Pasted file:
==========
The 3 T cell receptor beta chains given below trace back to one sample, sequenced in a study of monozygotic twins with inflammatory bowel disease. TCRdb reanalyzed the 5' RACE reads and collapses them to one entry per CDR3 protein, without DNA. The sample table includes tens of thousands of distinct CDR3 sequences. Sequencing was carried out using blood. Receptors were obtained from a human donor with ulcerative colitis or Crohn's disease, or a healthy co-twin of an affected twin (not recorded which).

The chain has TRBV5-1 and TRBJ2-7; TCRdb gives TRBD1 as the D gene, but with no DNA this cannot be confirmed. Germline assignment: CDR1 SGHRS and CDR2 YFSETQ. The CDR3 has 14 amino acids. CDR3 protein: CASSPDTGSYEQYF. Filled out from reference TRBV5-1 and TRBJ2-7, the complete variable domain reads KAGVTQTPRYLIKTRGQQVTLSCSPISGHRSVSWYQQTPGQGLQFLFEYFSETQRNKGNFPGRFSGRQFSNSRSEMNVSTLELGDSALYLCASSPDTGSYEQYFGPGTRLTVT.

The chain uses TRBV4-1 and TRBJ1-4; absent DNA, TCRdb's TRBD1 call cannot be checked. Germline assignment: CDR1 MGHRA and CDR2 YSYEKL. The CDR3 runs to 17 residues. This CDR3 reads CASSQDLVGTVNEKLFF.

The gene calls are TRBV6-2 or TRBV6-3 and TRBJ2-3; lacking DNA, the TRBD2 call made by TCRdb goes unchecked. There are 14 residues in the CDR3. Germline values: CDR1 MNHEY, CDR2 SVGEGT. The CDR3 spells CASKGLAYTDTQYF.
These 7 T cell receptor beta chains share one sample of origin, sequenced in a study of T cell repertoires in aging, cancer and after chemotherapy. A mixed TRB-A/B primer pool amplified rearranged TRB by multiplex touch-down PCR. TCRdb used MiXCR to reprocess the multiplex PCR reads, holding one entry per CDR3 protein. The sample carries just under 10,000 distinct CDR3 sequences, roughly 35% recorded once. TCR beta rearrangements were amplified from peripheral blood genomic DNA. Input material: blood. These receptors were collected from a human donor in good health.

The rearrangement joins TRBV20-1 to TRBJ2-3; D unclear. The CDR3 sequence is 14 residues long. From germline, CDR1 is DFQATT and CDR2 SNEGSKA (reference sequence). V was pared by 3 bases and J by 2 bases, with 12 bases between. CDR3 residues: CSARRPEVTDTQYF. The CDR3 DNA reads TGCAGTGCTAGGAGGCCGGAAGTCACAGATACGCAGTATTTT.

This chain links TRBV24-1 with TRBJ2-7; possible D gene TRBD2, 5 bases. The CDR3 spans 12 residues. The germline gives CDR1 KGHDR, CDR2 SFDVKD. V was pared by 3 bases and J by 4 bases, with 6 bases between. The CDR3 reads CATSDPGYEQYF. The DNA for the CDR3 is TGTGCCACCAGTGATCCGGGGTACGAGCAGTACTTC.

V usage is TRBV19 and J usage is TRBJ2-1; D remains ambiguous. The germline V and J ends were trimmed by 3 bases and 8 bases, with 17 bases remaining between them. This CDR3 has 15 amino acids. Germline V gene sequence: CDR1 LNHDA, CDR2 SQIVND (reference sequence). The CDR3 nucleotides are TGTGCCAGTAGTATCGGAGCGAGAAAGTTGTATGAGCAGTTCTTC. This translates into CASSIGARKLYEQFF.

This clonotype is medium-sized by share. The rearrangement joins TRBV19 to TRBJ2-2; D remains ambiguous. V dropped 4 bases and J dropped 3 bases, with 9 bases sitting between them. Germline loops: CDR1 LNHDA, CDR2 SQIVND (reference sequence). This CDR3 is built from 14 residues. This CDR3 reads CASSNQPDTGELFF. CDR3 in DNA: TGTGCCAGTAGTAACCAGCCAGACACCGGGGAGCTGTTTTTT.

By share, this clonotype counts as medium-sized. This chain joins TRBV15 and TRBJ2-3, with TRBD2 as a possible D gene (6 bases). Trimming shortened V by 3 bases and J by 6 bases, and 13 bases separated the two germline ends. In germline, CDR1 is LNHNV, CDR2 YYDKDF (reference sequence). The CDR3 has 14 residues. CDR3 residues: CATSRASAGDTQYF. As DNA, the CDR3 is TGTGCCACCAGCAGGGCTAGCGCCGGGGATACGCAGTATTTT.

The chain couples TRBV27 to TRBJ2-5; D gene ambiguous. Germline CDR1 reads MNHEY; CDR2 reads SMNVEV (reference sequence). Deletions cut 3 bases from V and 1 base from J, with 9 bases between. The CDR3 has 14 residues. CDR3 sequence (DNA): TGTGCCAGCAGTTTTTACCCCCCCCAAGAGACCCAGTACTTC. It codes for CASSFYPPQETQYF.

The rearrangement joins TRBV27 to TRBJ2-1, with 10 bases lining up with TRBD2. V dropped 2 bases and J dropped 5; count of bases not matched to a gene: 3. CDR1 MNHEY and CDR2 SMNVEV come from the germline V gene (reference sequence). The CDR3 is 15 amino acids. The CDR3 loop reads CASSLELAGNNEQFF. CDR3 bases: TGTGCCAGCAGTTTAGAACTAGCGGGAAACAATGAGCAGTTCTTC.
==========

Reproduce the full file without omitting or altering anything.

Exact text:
The 3 T cell receptor beta chains given below trace back to one sample, sequenced in a study of monozygotic twins with inflammatory bowel disease. TCRdb reanalyzed the 5' RACE reads and collapses them to one entry per CDR3 protein, without DNA. The sample table includes tens of thousands of distinct CDR3 sequences. Sequencing was carried out using blood. Receptors were obtained from a human donor with ulcerative colitis or Crohn's disease, or a healthy co-twin of an affected twin (not recorded which).

The chain has TRBV5-1 and TRBJ2-7; TCRdb gives TRBD1 as the D gene, but with no DNA this cannot be confirmed. Germline assignment: CDR1 SGHRS and CDR2 YFSETQ. The CDR3 has 14 amino acids. CDR3 protein: CASSPDTGSYEQYF. Filled out from reference TRBV5-1 and TRBJ2-7, the complete variable domain reads KAGVTQTPRYLIKTRGQQVTLSCSPISGHRSVSWYQQTPGQGLQFLFEYFSETQRNKGNFPGRFSGRQFSNSRSEMNVSTLELGDSALYLCASSPDTGSYEQYFGPGTRLTVT.

The chain uses TRBV4-1 and TRBJ1-4; absent DNA, TCRdb's TRBD1 call cannot be checked. Germline assignment: CDR1 MGHRA and CDR2 YSYEKL. The CDR3 runs to 17 residues. This CDR3 reads CASSQDLVGTVNEKLFF.

The gene calls are TRBV6-2 or TRBV6-3 and TRBJ2-3; lacking DNA, the TRBD2 call made by TCRdb goes unchecked. There are 14 residues in the CDR3. Germline values: CDR1 MNHEY, CDR2 SVGEGT. The CDR3 spells CASKGLAYTDTQYF.
These 7 T cell receptor beta chains share one sample of origin, sequenced in a study of T cell repertoires in aging, cancer and after chemotherapy. A mixed TRB-A/B primer pool amplified rearranged TRB by multiplex touch-down PCR. TCRdb used MiXCR to reprocess the multiplex PCR reads, holding one entry per CDR3 protein. The sample carries just under 10,000 distinct CDR3 sequences, roughly 35% recorded once. TCR beta rearrangements were amplified from peripheral blood genomic DNA. Input material: blood. These receptors were collected from a human donor in good health.

The rearrangement joins TRBV20-1 to TRBJ2-3; D unclear. The CDR3 sequence is 14 residues long. From germline, CDR1 is DFQATT and CDR2 SNEGSKA (reference sequence). V was pared by 3 bases and J by 2 bases, with 12 bases between. CDR3 residues: CSARRPEVTDTQYF. The CDR3 DNA reads TGCAGTGCTAGGAGGCCGGAAGTCACAGATACGCAGTATTTT.

This chain links TRBV24-1 with TRBJ2-7; possible D gene TRBD2, 5 bases. The CDR3 spans 12 residues. The germline gives CDR1 KGHDR, CDR2 SFDVKD. V was pared by 3 bases and J by 4 bases, with 6 bases between. The CDR3 reads CATSDPGYEQYF. The DNA for the CDR3 is TGTGCCACCAGTGATCCGGGGTACGAGCAGTACTTC.

V usage is TRBV19 and J usage is TRBJ2-1; D remains ambiguous. The germline V and J ends were trimmed by 3 bases and 8 bases, with 17 bases remaining between them. This CDR3 has 15 amino acids. Germline V gene sequence: CDR1 LNHDA, CDR2 SQIVND (reference sequence). The CDR3 nucleotides are TGTGCCAGTAGTATCGGAGCGAGAAAGTTGTATGAGCAGTTCTTC. This translates into CASSIGARKLYEQFF.

This clonotype is medium-sized by share. The rearrangement joins TRBV19 to TRBJ2-2; D remains ambiguous. V dropped 4 bases and J dropped 3 bases, with 9 bases sitting between them. Germline loops: CDR1 LNHDA, CDR2 SQIVND (reference sequence). This CDR3 is built from 14 residues. This CDR3 reads CASSNQPDTGELFF. CDR3 in DNA: TGTGCCAGTAGTAACCAGCCAGACACCGGGGAGCTGTTTTTT.

By share, this clonotype counts as medium-sized. This chain joins TRBV15 and TRBJ2-3, with TRBD2 as a possible D gene (6 bases). Trimming shortened V by 3 bases and J by 6 bases, and 13 bases separated the two germline ends. In germline, CDR1 is LNHNV, CDR2 YYDKDF (reference sequence). The CDR3 has 14 residues. CDR3 residues: CATSRASAGDTQYF. As DNA, the CDR3 is TGTGCCACCAGCAGGGCTAGCGCCGGGGATACGCAGTATTTT.

The chain couples TRBV27 to TRBJ2-5; D gene ambiguous. Germline CDR1 reads MNHEY; CDR2 reads SMNVEV (reference sequence). Deletions cut 3 bases from V and 1 base from J, with 9 bases between. The CDR3 has 14 residues. CDR3 sequence (DNA): TGTGCCAGCAGTTTTTACCCCCCCCAAGAGACCCAGTACTTC. It codes for CASSFYPPQETQYF.

The rearrangement joins TRBV27 to TRBJ2-1, with 10 bases lining up with TRBD2. V dropped 2 bases and J dropped 5; count of bases not matched to a gene: 3. CDR1 MNHEY and CDR2 SMNVEV come from the germline V gene (reference sequence). The CDR3 is 15 amino acids. The CDR3 loop reads CASSLELAGNNEQFF. CDR3 bases: TGTGCCAGCAGTTTAGAACTAGCGGGAAACAATGAGCAGTTCTTC.